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Clinical Sequencing Hurdles

Whole-genome sequencing may not be quite ready for prime time, at least not if prime time means being widely used to test for genetic disease genes in clinical medicine, according to the results of a trial published yesterday in the Journal of the American Medical Association.

The Stanford University study, which used Illumina and Complete Genomics' sequencing platforms to sequence 12 men and women between 2011 and 2012, found "incomplete coverage of inherited disease genes, low reproducibility of detection of genetic variation with the highest potential clinical effects, and uncertainly about clinically reportable findings."

The authors also found that 10 percent to 19 percent of the known American College of Medical Genetics and Genomics-reportable inherited disease genes were not sequenced to the required standards, and it found variations between the different sequencing platforms for some genetic variants.

In other words, it found that challenges to be addressed, uncertainties to be confronted, and issues to be worked out.

"We need to be very honest about what we can and cannot do at this point in time," says Euan Ashley, one of the paper's senior authors, in a statement. "Our hope is that the identification of specific hurdles will allow researchers in this field to focus their efforts on overcoming them to make this technique clinically useful."

The whole-genome sequencing and analysis of some 100 genetic variations cost around $17,000, the study reports, and it took about an hour of investigation to assess each variation, a process that included hunting through scientific literature and determining whether a change was actually likely to affect disease risk.

There was certainly at least one win for WGS in the study. In one of the 12 cases, the researchers found that a woman with no family history of breast or ovarian cancer had a possibly high-risk deletion in her BRCA1 gene, which was confirmed via another test, a finding that enabled her to take action to reduce her future risk of these cancers.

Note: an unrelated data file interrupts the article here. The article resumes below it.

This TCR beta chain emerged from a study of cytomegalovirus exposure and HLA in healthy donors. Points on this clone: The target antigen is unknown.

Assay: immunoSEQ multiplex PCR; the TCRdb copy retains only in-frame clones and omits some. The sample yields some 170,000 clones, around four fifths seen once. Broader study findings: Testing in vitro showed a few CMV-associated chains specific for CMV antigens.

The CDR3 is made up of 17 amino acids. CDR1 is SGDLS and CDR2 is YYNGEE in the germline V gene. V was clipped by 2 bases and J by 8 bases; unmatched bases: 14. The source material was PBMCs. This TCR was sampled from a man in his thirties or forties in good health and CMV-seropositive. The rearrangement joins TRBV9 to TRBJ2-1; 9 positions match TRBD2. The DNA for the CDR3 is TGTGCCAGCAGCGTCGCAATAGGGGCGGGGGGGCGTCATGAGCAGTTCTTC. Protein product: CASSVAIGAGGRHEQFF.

Writing in response to the study in an editorial in JAMA, Dartmouth professor and NHGRI Special Adviser Greg Feero finds some bright spots amid the "sobering" study.

Feero notes that the sequencing did not stir the participants to order an avalanche of other tests. That has been a worry about clinical sequencing, that it might drive up healthcare costs as people pursue all sorts of follow-up tests. This study found that an estimated one to three additional diagnostic tests or referrals were suggested, at a cost of $351 to $776, which he says suggests "that concerns about expensive immediate downstream actions in every sequenced individual may be unfounded."

Feero says that genomic and personalized medicine tools hold real promise to improve patient outcomes and help individuals make decisions, but there will be some growing pains.

Studies like this one give "a glimpse of what is possible," he says, but also show that much more needs to be learned about the unknowns, the known unknowns, and of course the unknown unknowns.

"A question facing potential early adopters of genome sequencing as an adjunct to patient care is whether or not having WGS data, at this time, will decrease uncertainty and improve outcomes or merely exponentially increase the complexity of clinical care," he writes.